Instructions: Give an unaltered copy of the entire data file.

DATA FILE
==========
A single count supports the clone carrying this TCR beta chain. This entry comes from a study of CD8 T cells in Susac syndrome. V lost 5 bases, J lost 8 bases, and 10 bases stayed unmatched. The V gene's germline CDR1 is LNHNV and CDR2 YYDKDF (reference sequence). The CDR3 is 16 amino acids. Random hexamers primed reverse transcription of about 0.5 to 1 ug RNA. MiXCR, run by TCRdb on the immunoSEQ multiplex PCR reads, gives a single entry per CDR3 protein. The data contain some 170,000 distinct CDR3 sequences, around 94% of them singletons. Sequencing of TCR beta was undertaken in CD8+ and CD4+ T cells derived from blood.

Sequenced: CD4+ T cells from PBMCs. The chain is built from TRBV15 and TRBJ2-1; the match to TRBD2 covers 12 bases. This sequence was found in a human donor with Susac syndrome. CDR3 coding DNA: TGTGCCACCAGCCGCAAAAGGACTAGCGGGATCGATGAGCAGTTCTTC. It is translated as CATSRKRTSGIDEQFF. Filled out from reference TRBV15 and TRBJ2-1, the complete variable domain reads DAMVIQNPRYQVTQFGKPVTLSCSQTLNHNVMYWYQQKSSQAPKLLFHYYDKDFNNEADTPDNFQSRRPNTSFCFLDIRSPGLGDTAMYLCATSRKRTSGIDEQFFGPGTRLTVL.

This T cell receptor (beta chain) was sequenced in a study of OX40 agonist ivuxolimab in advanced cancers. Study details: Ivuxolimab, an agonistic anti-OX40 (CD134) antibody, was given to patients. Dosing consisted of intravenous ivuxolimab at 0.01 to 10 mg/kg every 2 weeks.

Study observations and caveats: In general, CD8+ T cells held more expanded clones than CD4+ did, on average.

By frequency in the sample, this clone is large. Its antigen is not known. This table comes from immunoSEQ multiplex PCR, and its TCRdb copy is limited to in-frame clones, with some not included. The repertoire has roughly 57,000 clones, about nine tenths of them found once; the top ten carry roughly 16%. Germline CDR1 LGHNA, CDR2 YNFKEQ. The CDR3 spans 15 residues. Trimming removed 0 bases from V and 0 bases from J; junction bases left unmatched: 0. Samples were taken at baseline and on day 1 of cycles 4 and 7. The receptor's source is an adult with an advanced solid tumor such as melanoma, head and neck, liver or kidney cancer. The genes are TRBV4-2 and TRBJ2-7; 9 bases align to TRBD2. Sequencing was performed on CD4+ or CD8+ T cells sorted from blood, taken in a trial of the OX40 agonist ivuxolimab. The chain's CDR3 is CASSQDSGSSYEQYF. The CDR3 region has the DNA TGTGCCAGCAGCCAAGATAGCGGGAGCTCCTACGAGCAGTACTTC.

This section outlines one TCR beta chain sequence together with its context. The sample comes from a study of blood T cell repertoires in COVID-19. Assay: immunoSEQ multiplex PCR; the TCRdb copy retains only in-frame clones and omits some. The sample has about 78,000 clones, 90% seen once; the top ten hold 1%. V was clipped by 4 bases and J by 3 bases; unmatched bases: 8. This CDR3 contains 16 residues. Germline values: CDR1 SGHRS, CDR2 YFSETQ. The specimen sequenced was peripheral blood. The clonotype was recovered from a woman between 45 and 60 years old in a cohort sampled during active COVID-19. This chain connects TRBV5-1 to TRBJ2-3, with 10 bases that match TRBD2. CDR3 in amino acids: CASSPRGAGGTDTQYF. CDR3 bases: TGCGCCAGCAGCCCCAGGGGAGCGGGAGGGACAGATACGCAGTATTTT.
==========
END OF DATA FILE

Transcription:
A single count supports the clone carrying this TCR beta chain. This entry comes from a study of CD8 T cells in Susac syndrome. V lost 5 bases, J lost 8 bases, and 10 bases stayed unmatched. The V gene's germline CDR1 is LNHNV and CDR2 YYDKDF (reference sequence). The CDR3 is 16 amino acids. Random hexamers primed reverse transcription of about 0.5 to 1 ug RNA. MiXCR, run by TCRdb on the immunoSEQ multiplex PCR reads, gives a single entry per CDR3 protein. The data contain some 170,000 distinct CDR3 sequences, around 94% of them singletons. Sequencing of TCR beta was undertaken in CD8+ and CD4+ T cells derived from blood.

Sequenced: CD4+ T cells from PBMCs. The chain is built from TRBV15 and TRBJ2-1; the match to TRBD2 covers 12 bases. This sequence was found in a human donor with Susac syndrome. CDR3 coding DNA: TGTGCCACCAGCCGCAAAAGGACTAGCGGGATCGATGAGCAGTTCTTC. It is translated as CATSRKRTSGIDEQFF. Filled out from reference TRBV15 and TRBJ2-1, the complete variable domain reads DAMVIQNPRYQVTQFGKPVTLSCSQTLNHNVMYWYQQKSSQAPKLLFHYYDKDFNNEADTPDNFQSRRPNTSFCFLDIRSPGLGDTAMYLCATSRKRTSGIDEQFFGPGTRLTVL.

This T cell receptor (beta chain) was sequenced in a study of OX40 agonist ivuxolimab in advanced cancers. Study details: Ivuxolimab, an agonistic anti-OX40 (CD134) antibody, was given to patients. Dosing consisted of intravenous ivuxolimab at 0.01 to 10 mg/kg every 2 weeks.

Study observations and caveats: In general, CD8+ T cells held more expanded clones than CD4+ did, on average.

By frequency in the sample, this clone is large. Its antigen is not known. This table comes from immunoSEQ multiplex PCR, and its TCRdb copy is limited to in-frame clones, with some not included. The repertoire has roughly 57,000 clones, about nine tenths of them found once; the top ten carry roughly 16%. Germline CDR1 LGHNA, CDR2 YNFKEQ. The CDR3 spans 15 residues. Trimming removed 0 bases from V and 0 bases from J; junction bases left unmatched: 0. Samples were taken at baseline and on day 1 of cycles 4 and 7. The receptor's source is an adult with an advanced solid tumor such as melanoma, head and neck, liver or kidney cancer. The genes are TRBV4-2 and TRBJ2-7; 9 bases align to TRBD2. Sequencing was performed on CD4+ or CD8+ T cells sorted from blood, taken in a trial of the OX40 agonist ivuxolimab. The chain's CDR3 is CASSQDSGSSYEQYF. The CDR3 region has the DNA TGTGCCAGCAGCCAAGATAGCGGGAGCTCCTACGAGCAGTACTTC.

This section outlines one TCR beta chain sequence together with its context. The sample comes from a study of blood T cell repertoires in COVID-19. Assay: immunoSEQ multiplex PCR; the TCRdb copy retains only in-frame clones and omits some. The sample has about 78,000 clones, 90% seen once; the top ten hold 1%. V was clipped by 4 bases and J by 3 bases; unmatched bases: 8. This CDR3 contains 16 residues. Germline values: CDR1 SGHRS, CDR2 YFSETQ. The specimen sequenced was peripheral blood. The clonotype was recovered from a woman between 45 and 60 years old in a cohort sampled during active COVID-19. This chain connects TRBV5-1 to TRBJ2-3, with 10 bases that match TRBD2. CDR3 in amino acids: CASSPRGAGGTDTQYF. CDR3 bases: TGCGCCAGCAGCCCCAGGGGAGCGGGAGGGACAGATACGCAGTATTTT.